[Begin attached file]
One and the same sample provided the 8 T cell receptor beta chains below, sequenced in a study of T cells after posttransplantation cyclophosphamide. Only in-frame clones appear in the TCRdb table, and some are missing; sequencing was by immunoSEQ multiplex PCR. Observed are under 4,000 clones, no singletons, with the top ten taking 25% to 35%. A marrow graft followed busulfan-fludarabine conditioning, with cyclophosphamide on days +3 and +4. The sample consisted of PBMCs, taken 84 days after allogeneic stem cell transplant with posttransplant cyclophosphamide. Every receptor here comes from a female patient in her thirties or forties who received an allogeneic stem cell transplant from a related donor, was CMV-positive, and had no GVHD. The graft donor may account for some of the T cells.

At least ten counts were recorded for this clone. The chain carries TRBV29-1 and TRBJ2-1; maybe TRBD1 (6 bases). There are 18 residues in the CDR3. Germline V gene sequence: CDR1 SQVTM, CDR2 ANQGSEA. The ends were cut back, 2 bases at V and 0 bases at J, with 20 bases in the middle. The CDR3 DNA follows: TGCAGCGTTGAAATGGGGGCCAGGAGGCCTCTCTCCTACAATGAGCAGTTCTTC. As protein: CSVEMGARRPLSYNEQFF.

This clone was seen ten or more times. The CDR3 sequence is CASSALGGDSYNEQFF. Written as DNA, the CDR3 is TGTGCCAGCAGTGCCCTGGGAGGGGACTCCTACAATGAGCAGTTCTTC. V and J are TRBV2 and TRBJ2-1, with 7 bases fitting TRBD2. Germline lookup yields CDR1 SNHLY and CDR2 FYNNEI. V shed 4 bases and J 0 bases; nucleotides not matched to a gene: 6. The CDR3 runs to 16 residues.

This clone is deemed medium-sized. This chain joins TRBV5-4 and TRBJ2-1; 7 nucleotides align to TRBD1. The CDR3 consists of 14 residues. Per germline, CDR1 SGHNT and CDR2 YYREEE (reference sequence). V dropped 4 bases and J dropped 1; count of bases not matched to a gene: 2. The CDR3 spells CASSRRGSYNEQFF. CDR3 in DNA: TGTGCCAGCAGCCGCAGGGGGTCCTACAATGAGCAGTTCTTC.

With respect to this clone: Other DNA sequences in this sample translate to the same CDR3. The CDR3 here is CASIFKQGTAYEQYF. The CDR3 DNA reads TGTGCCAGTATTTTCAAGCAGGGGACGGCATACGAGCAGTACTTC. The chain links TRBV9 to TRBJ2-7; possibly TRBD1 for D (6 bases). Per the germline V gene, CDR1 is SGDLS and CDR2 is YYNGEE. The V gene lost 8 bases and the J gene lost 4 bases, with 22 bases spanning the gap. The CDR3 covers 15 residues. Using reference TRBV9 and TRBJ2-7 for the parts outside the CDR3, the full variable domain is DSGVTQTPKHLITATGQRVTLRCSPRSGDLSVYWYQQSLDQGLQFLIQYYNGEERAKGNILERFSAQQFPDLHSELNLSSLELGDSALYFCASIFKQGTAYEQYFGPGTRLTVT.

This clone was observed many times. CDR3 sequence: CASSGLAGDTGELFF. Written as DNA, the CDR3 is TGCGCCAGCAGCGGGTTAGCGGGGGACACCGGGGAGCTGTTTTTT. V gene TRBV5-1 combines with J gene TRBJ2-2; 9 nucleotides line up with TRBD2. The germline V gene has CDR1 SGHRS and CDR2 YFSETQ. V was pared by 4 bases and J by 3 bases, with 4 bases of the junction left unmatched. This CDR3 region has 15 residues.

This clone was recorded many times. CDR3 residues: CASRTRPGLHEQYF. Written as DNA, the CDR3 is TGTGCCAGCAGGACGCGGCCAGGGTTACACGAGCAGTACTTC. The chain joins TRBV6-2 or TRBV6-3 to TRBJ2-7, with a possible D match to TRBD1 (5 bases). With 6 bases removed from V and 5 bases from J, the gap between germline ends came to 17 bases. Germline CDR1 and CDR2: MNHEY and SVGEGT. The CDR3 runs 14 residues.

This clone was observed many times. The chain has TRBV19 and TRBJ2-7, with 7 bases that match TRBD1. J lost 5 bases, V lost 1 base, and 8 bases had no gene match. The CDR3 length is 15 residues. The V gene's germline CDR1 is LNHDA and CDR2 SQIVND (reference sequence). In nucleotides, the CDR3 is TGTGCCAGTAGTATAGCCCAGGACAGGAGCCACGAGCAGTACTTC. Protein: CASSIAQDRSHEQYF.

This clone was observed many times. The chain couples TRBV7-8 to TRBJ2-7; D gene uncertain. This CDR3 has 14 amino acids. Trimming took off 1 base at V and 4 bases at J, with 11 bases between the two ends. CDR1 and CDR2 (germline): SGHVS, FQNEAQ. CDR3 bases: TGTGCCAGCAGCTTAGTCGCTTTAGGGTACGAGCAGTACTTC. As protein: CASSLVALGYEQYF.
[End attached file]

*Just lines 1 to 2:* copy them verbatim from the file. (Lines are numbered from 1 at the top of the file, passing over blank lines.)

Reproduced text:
One and the same sample provided the 8 T cell receptor beta chains below, sequenced in a study of T cells after posttransplantation cyclophosphamide. Only in-frame clones appear in the TCRdb table, and some are missing; sequencing was by immunoSEQ multiplex PCR. Observed are under 4,000 clones, no singletons, with the top ten taking 25% to 35%. A marrow graft followed busulfan-fludarabine conditioning, with cyclophosphamide on days +3 and +4. The sample consisted of PBMCs, taken 84 days after allogeneic stem cell transplant with posttransplant cyclophosphamide. Every receptor here comes from a female patient in her thirties or forties who received an allogeneic stem cell transplant from a related donor, was CMV-positive, and had no GVHD. The graft donor may account for some of the T cells.

At least ten counts were recorded for this clone. The chain carries TRBV29-1 and TRBJ2-1; maybe TRBD1 (6 bases). There are 18 residues in the CDR3. Germline V gene sequence: CDR1 SQVTM, CDR2 ANQGSEA. The ends were cut back, 2 bases at V and 0 bases at J, with 20 bases in the middle. The CDR3 DNA follows: TGCAGCGTTGAAATGGGGGCCAGGAGGCCTCTCTCCTACAATGAGCAGTTCTTC. As protein: CSVEMGARRPLSYNEQFF.